Miss Pegleg dances the danse macabre

From a distance, the Tumblr of somebody who claimed to be following my photoblog looked typical of Tumblr’s teen-girl genre: a digital collage of fashion shots and perky notes, all against a pastel background. The images within the frame, likewise, communicated only normal feminine narcissism. Think of yourself when you look at me, said every picture. Think of yourself as if you were me, dancing with yourself in every step you take. Be aware at the ending of every nerve that your living body and the beauty of the clothes it wears are extensions of each other, each making its other half complete.

But within the clothes, briefly illuminated by the studio lights but unreadable, was a corpus of body language that left me unable to understand my own word for “myself.” I can at least try to imagine what it would be to be, say, George Eliot, but that’s because I have some idea of how I might write a caption for a steel engraving of George Eliot. But about the girls in these digital photographs, whatever I might have said would have been swallowed up and silenced by an incomprehensible something extended along the zone where clothes touch the surface of the body. Looking, unable to follow my vanished thought into the zone, I couldn’t understand what these pictures were communicating. None of the young women they depicted could have weighed more than eighty pounds, but affixed to the front of every skull was what Blake called the lineaments of gratified desire. Like so many Emily Dickinsons, these girls were sated with their hunger. Next to a photograph of one of them a little text block praised the beauty of legs that don’t touch but separately stick straight down from opposing corners of the pelvis. For legs like those, image’s creative force had brought the dead metaphor “leg of a chair” back to life. It was now a poem once again, albeit a poem that couldn’t communicate in any language except mute gesture. Reconceived within the zone of silence as an idea of unupholstered furniture, the skeletons of busy young Dickinsons were now filling with animated silence a fantasy picture as beautifully real as any by Blake or Bosch or Grünewald. All there was there was silence, and words can’t move through a vacuum.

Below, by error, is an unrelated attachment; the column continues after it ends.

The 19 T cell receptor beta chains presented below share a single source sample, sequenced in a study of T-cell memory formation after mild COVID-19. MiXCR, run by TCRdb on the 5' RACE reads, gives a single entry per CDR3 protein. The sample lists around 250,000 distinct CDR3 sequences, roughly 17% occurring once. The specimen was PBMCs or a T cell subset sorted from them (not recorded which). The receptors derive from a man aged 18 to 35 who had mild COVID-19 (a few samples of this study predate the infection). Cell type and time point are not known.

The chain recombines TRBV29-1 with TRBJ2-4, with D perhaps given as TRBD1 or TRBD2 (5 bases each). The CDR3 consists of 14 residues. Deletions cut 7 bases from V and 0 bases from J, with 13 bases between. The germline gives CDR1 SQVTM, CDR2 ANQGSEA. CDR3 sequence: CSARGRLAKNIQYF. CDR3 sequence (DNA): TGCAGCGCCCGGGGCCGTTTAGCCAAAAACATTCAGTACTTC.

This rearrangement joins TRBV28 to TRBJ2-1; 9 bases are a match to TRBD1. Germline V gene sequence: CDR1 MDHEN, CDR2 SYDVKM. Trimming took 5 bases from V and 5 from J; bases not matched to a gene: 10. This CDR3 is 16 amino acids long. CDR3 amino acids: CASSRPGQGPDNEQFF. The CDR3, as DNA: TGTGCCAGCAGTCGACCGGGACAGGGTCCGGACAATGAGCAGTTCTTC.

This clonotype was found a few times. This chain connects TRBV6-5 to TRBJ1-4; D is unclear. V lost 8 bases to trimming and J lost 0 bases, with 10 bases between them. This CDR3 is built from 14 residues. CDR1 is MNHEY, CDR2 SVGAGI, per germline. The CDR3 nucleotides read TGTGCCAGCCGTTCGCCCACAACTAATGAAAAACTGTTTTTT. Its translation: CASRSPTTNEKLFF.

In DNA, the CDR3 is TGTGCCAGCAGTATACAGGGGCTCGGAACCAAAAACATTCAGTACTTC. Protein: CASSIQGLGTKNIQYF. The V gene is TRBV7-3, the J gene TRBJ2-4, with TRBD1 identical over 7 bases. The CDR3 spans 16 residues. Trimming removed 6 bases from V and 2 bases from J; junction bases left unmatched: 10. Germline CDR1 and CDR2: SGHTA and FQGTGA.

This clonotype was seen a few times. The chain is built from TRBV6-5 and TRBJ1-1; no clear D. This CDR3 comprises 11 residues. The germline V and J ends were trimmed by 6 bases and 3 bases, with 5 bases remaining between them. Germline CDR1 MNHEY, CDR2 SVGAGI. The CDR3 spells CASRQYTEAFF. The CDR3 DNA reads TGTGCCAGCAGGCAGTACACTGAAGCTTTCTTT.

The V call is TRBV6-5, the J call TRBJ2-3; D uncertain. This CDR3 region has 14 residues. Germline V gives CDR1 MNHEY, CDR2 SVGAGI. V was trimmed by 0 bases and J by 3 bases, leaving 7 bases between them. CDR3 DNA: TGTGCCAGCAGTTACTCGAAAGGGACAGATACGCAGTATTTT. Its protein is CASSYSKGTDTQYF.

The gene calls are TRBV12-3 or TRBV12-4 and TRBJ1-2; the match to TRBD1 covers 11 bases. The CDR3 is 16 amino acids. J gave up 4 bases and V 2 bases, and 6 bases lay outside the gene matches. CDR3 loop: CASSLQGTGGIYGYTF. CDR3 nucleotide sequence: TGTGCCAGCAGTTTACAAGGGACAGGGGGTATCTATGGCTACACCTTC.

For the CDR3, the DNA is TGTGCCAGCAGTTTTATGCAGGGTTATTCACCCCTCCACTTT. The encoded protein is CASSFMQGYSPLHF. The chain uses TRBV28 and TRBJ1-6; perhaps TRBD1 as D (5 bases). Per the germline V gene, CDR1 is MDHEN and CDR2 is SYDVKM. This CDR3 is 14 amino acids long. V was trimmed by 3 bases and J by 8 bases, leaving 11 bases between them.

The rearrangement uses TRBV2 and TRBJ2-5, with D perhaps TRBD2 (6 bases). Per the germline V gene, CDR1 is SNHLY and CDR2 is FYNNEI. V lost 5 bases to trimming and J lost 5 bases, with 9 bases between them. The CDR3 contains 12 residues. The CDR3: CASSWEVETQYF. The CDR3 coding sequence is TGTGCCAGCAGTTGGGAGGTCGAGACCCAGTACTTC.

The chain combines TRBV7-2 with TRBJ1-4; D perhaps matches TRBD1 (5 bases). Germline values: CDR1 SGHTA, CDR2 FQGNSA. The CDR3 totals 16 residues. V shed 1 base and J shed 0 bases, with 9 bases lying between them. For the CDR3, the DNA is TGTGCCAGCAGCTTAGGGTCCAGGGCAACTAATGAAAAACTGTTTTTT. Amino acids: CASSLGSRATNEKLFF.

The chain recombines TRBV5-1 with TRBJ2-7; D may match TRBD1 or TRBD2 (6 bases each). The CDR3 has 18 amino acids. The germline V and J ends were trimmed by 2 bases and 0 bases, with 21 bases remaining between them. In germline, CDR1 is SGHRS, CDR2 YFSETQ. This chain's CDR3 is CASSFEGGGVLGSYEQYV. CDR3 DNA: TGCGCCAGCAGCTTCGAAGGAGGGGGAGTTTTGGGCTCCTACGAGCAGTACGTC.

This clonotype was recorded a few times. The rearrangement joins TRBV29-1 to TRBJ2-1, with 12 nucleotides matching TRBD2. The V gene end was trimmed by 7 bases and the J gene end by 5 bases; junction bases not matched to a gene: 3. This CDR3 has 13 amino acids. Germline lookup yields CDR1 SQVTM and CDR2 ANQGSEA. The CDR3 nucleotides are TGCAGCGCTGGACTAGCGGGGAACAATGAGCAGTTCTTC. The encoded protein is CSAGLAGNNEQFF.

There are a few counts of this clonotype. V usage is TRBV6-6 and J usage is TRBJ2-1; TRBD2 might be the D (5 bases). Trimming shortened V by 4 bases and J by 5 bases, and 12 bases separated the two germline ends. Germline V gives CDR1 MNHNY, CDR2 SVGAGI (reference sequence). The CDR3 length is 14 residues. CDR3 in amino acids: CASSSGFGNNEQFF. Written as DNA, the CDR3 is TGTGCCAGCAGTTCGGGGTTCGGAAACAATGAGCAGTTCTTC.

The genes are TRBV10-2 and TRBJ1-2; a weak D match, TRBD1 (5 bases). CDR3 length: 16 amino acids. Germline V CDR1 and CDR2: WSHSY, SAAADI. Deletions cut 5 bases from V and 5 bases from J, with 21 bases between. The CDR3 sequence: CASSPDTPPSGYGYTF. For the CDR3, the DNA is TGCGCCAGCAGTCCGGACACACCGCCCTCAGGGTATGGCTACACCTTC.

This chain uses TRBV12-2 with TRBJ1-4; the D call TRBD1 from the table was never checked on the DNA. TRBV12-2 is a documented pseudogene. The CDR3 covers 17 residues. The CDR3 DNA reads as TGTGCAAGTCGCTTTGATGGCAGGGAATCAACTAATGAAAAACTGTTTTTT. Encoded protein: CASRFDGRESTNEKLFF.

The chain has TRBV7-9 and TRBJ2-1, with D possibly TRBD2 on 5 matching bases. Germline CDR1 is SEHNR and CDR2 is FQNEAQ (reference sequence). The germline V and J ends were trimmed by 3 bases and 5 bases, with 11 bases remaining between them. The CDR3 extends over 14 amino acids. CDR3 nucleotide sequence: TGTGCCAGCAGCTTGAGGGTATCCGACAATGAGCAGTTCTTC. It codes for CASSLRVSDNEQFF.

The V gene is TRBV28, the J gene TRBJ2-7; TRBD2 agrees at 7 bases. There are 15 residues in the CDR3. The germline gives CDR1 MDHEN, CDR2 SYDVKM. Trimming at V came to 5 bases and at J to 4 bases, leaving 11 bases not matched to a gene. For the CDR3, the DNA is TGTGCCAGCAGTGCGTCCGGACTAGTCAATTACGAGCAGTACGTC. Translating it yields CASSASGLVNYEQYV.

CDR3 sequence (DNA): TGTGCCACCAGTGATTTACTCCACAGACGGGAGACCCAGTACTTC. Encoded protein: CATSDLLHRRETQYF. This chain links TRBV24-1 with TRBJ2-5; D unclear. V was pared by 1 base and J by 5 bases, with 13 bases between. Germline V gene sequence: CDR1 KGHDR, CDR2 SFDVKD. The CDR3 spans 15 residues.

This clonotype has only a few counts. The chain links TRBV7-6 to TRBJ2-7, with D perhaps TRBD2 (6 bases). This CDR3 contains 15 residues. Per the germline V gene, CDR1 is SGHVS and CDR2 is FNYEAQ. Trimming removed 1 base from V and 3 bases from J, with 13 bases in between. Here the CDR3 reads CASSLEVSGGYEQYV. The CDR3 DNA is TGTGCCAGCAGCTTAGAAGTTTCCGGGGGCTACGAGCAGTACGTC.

Of course I understood, looking, that the picture’s silent intimations were merely results of a strategy. The life I seemed to sense within the glow coming from my monitor wasn’t the biology of any woman’s body; it was a consciously created illusion originating in a business plan written out in words. Every anorexic fashion shot in this Tumblr was captioned with a link (in words) to an advertisement (in words) for a weight-loss product. In my own unaided words, I can understand that the images which initiate and record this communication actually depict a mass murder inflicted by monetization of the body. But the images, having once been created, are now independent both of their creators’ motives and of their consumers’ morals. Unthinkable on any terms but their own, proof against the legal language of the Food and Drug Administration, they now obey only the laws of art. A lipstick wielded by Ayn Rand has scored through my naïve word “actually” and transformed the images on my monitor into works of disinterested beauty, to be bought and sold sous rature alongside Damien Hirst’s works of decorated carrion. All that is solid melts into air, as an old book once put it.